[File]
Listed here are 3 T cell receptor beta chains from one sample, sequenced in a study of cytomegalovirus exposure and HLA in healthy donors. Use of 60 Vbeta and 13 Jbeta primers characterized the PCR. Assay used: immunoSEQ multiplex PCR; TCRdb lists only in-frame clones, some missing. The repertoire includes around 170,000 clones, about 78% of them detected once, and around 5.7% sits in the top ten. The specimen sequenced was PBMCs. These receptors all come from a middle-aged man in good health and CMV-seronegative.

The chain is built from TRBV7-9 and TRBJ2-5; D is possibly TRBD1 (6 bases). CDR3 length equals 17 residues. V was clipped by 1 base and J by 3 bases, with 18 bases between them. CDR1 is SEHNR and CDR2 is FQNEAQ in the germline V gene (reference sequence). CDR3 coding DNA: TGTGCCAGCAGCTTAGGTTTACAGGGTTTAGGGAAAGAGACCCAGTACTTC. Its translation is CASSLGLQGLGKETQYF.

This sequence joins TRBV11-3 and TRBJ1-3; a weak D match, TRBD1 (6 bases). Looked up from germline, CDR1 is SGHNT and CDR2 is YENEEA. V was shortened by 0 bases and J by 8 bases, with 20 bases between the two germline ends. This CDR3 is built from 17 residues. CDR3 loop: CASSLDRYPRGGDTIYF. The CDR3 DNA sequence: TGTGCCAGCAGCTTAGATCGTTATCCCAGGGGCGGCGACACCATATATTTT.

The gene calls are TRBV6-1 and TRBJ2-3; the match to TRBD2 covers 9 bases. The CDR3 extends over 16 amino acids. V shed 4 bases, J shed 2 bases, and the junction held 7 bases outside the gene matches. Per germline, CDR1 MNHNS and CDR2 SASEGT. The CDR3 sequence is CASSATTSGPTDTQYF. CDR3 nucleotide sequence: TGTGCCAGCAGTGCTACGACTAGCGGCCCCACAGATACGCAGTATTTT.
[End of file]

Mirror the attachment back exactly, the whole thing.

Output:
Listed here are 3 T cell receptor beta chains from one sample, sequenced in a study of cytomegalovirus exposure and HLA in healthy donors. Use of 60 Vbeta and 13 Jbeta primers characterized the PCR. Assay used: immunoSEQ multiplex PCR; TCRdb lists only in-frame clones, some missing. The repertoire includes around 170,000 clones, about 78% of them detected once, and around 5.7% sits in the top ten. The specimen sequenced was PBMCs. These receptors all come from a middle-aged man in good health and CMV-seronegative.

The chain is built from TRBV7-9 and TRBJ2-5; D is possibly TRBD1 (6 bases). CDR3 length equals 17 residues. V was clipped by 1 base and J by 3 bases, with 18 bases between them. CDR1 is SEHNR and CDR2 is FQNEAQ in the germline V gene (reference sequence). CDR3 coding DNA: TGTGCCAGCAGCTTAGGTTTACAGGGTTTAGGGAAAGAGACCCAGTACTTC. Its translation is CASSLGLQGLGKETQYF.

This sequence joins TRBV11-3 and TRBJ1-3; a weak D match, TRBD1 (6 bases). Looked up from germline, CDR1 is SGHNT and CDR2 is YENEEA. V was shortened by 0 bases and J by 8 bases, with 20 bases between the two germline ends. This CDR3 is built from 17 residues. CDR3 loop: CASSLDRYPRGGDTIYF. The CDR3 DNA sequence: TGTGCCAGCAGCTTAGATCGTTATCCCAGGGGCGGCGACACCATATATTTT.

The gene calls are TRBV6-1 and TRBJ2-3; the match to TRBD2 covers 9 bases. The CDR3 extends over 16 amino acids. V shed 4 bases, J shed 2 bases, and the junction held 7 bases outside the gene matches. Per germline, CDR1 MNHNS and CDR2 SASEGT. The CDR3 sequence is CASSATTSGPTDTQYF. CDR3 nucleotide sequence: TGTGCCAGCAGTGCTACGACTAGCGGCCCCACAGATACGCAGTATTTT.